A Winter Ascent of Jebel Toubkal

Posted on: March 8th, 2019 by Lost Earth Adventures

Climbing North Africa’s Highest Mountain

Climber on top of Mount ToubkalCompany Founders, Richard and Sarah Goodey worked off their Christmas dinners on a winter trekking ascent of Mt Toubkal in Morocco. Sarah writes about their adventure below.

A decade ago I found myself trekking through the Saharan desert on the back of a grumpy camel named Dolores. Morocco was a dream of mine. I yearned to sleep underneath an endless sky, with thousands upon thousands of stars and one moon amongst the shadows of the dunes. I got my wish, staying with a semi-nomadic Berber family, the owners of Dolores the Camel. In the mornings when the sun started to rise, warming the sands, its rays dancing in the dunes, it was I felt, heaven on earth.

The Moroccan desert

My concept of Morocco had always been just that; of desert, tagines, camels and dunes. It was certainly not of snow-capped peaks, challenging mountaineering routes, ice axes or crampons. Imagine my surprise and delight, when Richard suggested spending New Year’s Day climbing Jebel Toubkal (4167m), Morocco’s and indeed, North Africa’s highest summit in full winter conditions.

Marrakesh
Marrakesh. Many may consider this a love/hate type of city. All journeys into the High Atlas Mountains, home of Jebel Toubkal and a host of other 4000m+ high peaks start in Marrakesh.

Man on really cool bicycle in Marrakech souk

Maps are useless. You will get lost. More than once. Hawkers selling everything from henna to fortunes and succulent dates to aromatic, vibrant spices will vie for your attention. Tagine and Berber whisky (sweet Moroccan mint tea) reign supreme and in the city’s main square, Jemma el-Fnaa you’ll find over 50 stalls selling over 50 different varieties. Jemma el-Fnaa is where all the action is. Storytellers and musicians and acrobats and snake charmers and fortune tellers and locals and tourists collide into Africa’s largest square. Day or night it is a spectacle to behold. The ancient souqs branch off of the square. Tea pots, throw rugs, spices, paintings… you’ll find anything and everything you never knew you needed in here.

This city is electric and I err on the side of love.

Toubkal from a distance

Heading for the Hills!
After a day getting lost through the souqs of Marrakesh, we made our way to Imlil, a small settlement situated 1800m above sea level and the gateway to the High Atlas Mountains a 90-minute drive away. The first order of business was to arrange for a mule to assist on our trek from Imlil up to our basecamp at Les Mouflons, one of two refuges at the base of Toubkal. Simple!

Sort of. Richard and I walked down to the local guide’s office and met Abdul, explaining our requirements to him.

“No guide?” queried Abdul. “No guide, no mule, no luck. Not possible to have just a mule.”

This carried on for quite some time, but with a bit of back and forth we thought we may have come to an agreement. We left the office and Abdul escorted us across the road towards another building. A brand new, shiny black SUV stopped next to us. The driver of the vehicle, sharply dressed and with a serious face got out, gesturing for us to continue.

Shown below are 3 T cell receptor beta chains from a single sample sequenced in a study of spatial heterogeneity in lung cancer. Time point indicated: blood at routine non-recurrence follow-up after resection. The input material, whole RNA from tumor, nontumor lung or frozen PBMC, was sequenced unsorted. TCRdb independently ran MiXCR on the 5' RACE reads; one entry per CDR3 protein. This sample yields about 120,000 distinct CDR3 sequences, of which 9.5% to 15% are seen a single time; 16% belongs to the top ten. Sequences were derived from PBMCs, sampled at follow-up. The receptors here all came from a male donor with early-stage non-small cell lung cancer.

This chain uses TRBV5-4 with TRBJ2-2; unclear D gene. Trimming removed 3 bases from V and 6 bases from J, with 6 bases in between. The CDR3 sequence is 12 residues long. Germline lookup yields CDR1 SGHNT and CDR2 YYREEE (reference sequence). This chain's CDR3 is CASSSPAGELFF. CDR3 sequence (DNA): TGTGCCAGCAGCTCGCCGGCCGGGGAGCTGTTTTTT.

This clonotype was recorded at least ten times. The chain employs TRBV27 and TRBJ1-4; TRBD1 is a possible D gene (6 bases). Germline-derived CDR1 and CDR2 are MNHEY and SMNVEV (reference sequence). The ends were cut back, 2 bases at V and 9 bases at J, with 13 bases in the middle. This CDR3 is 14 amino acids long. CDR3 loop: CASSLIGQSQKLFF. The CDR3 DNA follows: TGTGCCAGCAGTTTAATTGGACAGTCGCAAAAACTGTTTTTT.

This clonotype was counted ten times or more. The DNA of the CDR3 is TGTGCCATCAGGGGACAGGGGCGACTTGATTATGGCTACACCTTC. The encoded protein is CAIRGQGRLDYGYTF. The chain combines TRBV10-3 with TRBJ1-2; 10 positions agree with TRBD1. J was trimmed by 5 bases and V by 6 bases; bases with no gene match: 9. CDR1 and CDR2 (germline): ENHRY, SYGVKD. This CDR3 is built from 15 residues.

We walked up the short flight of stairs as both gentlemen followed close behind. At the top of the staircase I looked through the open door. The police station was tiny.

An officer came towards me requesting my passport which I dutifully handed over, he disappeared back into the shadows. I could see him diligently taking down my details onto a large ledger.

“Salaam Alaikum, I am Mohammed, what is your name?” The man from the SUV looked intently at me. I replied, “Salaam, my name is Sarah.” Mohammed’s eyes softened and a big, jovial grin appeared, he held his hand to his heart and told me it was “beautiful, yours is the namesake of the wife of Abraham, the mother of Isaac, a most honourable name in Islam. We are so pleased to see you here. Welcome to my home.”

It turns out the stop in the police station was just a formality as we were trekking solo. Over 90% of those attempting Jebel Toubkal come on guided expeditions. As an independent party, the police were merely recording our arrival to the region and jotting down our itinerary. We had also signed documents stating that we were competent mountaineers.

Mohammed as I came to learn, was the extremely friendly and well-connected friend-of-a-friend. He had simply arrived at the police station to meet with us and arrange for a mule up to to the refuge. He also gave us his telephone number and said to contact him if any issues arose. He was a good man to know! After a lot of handshaking we were on our way.

A Horse (Mule) with No Name

Mule and Muleteer

We met our muleteer, (another) Mohammed early the next morning after a chilly night’s sleep. Our mule was nameless so we christened him Morris, loaded him up and set off. The trek to the refuges is about 5-6 hours and has about 1400m of elevation gain. It’s a straightforward, thoroughly enjoyable journey, but the elevation is high enough to notice the thinning air. Staying overnight in Imlil and again at the refuge aids in acclimatisation.

The trail rises sharply out of Imlil, initially following the Mizane Valley. About half way up we stopped in the holy pilgrimage site of Sidi Chamarouch. A white-painted auspicious rock lies here and it is a good spot to stop for a fresh squeezed orange juice before continuing on. A short while later we reached the snowline and the end of the ‘road’ for Morris the Mule. We unpacked all of our gear and between myself, Richard and Mohammed made the final jaunt to the refuge; our home for the next few days.